I’ve been doing a lot of editing recently – it’s annual report season and the hills are alive with the sound of management-speak being committed to paper.
Don’t get me wrong – I’m very glad of the work. And I do appreciate that great managers aren’t necessarily good writers too. But in the interests of the English language and my own sanity, can I request that the person who wrote “we are fully committed to embedding and mainstreaming equality and diversity in all our management processes” is sent to the corner wearing a very large dunce’s cap and left to contemplate the error of his ways (or her ways – I am, of course, fully committed to…)
A pox on embedding and mainstreaming; on the random use of transparent, robust and sustainable to make simple things sound grander than they need to be; on capturing learnings and sharing them at learning events; on the direction of travel and ongoing commitment and outcome focused engagement activity.
This whole editing process reminds me of skills I used to take pride in, which are now about as useful as knowing how to ride a pennyfarthing or where to apply the leeches to cure dropsy. I used to be able to lay out a page of newsprint, using a series of mathematical formulae which told the printer exactly where and at what size to place the words and pictures. I knew how to put together documents for print by cutting in alterations from a block of set type with a scalpel. I could correct a proof using the right set of editor’s marks. (Yes I know. I’m older than God) .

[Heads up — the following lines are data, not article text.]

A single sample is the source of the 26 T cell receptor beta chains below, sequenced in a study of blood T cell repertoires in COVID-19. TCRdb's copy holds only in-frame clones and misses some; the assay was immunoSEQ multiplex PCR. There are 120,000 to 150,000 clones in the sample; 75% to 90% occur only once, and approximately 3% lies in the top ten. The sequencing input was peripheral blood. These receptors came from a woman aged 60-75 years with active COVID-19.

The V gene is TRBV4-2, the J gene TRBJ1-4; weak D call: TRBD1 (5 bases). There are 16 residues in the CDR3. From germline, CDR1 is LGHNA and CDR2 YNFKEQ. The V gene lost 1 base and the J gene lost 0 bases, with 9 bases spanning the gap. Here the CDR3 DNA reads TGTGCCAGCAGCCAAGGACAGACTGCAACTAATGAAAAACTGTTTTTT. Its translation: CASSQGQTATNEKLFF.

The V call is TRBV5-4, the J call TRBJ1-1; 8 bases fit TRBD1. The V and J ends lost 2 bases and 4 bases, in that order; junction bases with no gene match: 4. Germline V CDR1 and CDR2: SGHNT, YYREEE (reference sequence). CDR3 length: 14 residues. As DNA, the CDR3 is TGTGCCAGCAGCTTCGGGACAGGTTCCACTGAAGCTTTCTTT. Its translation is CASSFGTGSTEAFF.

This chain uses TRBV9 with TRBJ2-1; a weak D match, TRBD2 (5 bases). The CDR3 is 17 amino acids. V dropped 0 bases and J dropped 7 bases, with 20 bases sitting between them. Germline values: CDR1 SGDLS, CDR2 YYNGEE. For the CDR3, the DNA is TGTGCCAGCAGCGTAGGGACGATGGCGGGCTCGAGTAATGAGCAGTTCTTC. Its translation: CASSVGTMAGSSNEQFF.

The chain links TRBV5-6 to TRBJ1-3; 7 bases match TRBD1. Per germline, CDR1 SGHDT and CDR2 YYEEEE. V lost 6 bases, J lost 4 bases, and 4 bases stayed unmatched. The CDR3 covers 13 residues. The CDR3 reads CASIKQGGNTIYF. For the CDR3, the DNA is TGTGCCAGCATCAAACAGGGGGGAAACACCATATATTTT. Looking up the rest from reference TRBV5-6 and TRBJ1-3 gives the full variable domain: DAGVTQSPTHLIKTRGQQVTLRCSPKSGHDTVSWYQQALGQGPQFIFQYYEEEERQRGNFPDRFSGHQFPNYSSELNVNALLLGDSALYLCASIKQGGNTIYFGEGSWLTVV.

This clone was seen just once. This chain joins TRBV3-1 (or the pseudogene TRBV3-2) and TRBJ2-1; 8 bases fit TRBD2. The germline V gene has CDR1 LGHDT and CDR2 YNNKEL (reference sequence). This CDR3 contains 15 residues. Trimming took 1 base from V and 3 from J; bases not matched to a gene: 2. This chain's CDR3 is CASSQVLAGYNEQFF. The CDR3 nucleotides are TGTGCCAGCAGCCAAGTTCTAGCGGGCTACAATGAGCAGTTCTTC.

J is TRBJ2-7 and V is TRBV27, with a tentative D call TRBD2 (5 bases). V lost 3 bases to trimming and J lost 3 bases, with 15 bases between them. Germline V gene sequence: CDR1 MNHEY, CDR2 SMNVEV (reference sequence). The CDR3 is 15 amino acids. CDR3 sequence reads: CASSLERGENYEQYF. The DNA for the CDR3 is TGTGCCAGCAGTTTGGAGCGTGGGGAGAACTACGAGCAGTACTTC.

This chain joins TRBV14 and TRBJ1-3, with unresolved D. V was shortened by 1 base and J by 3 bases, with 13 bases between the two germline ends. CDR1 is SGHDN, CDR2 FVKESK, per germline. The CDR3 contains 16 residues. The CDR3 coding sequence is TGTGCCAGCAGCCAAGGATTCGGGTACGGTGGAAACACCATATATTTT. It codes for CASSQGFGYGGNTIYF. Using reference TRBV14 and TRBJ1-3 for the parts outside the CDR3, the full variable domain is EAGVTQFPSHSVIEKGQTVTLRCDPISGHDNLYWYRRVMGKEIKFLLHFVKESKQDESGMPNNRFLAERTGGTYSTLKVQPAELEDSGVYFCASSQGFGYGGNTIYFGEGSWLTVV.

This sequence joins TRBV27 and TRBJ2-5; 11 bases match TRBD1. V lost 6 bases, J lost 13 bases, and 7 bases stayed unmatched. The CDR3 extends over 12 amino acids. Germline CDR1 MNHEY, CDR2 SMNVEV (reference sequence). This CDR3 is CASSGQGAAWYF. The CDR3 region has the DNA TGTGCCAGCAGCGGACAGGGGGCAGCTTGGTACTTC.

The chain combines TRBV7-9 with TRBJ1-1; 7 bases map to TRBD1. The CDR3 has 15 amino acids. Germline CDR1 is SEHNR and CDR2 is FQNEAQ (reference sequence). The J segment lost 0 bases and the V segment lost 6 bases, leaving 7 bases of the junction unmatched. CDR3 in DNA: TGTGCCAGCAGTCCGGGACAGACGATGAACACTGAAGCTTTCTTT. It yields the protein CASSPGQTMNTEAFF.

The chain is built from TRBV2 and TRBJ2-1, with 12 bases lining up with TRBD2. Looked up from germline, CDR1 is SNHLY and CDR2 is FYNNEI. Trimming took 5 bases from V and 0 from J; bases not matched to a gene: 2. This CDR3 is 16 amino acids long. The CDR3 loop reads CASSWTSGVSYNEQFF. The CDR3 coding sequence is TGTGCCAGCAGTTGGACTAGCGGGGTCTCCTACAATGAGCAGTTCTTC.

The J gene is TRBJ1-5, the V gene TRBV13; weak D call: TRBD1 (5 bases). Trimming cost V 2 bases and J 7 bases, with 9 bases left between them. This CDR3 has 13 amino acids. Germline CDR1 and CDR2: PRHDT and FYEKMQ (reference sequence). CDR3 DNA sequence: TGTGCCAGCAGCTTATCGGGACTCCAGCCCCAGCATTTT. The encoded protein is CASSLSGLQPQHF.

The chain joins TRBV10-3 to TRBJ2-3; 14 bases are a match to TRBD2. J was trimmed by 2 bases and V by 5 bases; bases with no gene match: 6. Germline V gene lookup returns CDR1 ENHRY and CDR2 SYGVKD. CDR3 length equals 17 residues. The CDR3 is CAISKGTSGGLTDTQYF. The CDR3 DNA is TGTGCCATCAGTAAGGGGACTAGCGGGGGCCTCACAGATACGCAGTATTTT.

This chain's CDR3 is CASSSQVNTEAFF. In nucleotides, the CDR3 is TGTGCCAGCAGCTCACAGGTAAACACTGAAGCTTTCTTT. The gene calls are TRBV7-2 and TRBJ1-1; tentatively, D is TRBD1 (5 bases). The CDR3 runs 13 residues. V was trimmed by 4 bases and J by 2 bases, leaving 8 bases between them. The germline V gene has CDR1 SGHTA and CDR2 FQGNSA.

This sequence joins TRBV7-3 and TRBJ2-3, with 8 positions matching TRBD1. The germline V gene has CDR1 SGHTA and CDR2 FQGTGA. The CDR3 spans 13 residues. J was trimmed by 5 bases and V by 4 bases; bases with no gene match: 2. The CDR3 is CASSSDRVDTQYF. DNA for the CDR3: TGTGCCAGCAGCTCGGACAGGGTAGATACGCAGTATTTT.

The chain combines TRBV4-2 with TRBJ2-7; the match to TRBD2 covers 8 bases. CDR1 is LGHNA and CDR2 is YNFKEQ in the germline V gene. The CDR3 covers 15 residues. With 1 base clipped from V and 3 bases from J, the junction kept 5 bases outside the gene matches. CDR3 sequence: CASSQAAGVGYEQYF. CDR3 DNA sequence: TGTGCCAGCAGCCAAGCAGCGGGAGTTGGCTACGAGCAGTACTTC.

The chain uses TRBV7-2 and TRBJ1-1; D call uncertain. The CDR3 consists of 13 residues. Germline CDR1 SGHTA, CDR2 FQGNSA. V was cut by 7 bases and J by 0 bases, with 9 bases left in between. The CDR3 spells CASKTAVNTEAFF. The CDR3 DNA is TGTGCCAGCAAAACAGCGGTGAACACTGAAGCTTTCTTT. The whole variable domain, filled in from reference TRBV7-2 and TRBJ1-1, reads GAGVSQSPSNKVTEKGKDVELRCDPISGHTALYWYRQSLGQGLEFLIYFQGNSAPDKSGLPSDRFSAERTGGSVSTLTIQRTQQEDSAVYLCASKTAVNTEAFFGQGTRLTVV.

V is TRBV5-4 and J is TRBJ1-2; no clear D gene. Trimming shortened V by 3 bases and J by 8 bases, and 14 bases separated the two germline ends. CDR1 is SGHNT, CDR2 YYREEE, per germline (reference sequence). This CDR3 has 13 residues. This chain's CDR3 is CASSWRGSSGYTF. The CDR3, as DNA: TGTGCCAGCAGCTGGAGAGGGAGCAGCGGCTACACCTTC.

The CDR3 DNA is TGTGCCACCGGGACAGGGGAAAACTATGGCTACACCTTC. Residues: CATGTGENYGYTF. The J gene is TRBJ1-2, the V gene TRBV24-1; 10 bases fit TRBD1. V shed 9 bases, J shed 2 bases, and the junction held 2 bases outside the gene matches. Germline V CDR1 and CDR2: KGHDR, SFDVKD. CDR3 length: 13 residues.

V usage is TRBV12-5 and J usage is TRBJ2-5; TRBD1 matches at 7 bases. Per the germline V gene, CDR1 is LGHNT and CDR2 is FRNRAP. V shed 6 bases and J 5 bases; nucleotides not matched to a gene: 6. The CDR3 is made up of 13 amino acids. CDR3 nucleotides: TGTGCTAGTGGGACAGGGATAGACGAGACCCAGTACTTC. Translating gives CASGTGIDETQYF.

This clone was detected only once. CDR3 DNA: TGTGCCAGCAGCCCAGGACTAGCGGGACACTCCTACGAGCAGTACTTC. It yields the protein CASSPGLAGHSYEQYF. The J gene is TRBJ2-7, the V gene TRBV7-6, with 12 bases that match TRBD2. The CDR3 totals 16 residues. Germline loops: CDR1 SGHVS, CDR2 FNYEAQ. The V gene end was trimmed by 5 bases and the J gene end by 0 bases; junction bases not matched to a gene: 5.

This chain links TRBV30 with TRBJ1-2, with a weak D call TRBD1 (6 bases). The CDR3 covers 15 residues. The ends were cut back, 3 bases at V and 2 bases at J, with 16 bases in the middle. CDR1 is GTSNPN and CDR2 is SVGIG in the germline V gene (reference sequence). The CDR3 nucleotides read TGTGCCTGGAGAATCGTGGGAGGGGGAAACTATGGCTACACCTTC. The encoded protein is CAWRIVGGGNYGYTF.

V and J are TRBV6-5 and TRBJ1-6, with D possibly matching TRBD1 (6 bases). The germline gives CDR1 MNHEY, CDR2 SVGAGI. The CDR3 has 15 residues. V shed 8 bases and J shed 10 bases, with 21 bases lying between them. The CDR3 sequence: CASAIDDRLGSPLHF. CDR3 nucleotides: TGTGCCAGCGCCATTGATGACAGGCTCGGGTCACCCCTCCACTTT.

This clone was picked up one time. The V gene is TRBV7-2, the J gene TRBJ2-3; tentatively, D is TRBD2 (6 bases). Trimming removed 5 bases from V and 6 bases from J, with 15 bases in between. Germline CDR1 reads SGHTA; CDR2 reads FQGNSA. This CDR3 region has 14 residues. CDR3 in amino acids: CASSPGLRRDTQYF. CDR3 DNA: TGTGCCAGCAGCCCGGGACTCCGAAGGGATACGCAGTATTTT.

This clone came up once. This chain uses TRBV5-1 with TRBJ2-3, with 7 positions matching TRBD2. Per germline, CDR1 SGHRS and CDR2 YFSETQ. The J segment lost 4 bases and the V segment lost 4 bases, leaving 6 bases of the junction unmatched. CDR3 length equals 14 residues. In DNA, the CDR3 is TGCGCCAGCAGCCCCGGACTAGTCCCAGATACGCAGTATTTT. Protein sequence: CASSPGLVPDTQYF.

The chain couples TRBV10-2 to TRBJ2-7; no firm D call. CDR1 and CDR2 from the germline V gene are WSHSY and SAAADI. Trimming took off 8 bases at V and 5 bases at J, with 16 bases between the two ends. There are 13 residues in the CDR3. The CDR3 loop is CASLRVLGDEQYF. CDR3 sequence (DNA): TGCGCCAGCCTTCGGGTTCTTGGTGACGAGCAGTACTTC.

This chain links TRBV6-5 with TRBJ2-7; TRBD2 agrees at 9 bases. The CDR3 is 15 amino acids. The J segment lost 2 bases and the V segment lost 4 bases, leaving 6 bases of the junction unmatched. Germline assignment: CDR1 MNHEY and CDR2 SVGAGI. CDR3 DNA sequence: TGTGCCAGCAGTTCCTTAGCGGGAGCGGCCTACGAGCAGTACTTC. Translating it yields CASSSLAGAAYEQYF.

Now editing and proofing is an entirely on-screen process which is infinitely easier and much less satisfying than it used to be. Who knew you could feel nostalgic for the feel of printers’ proofs?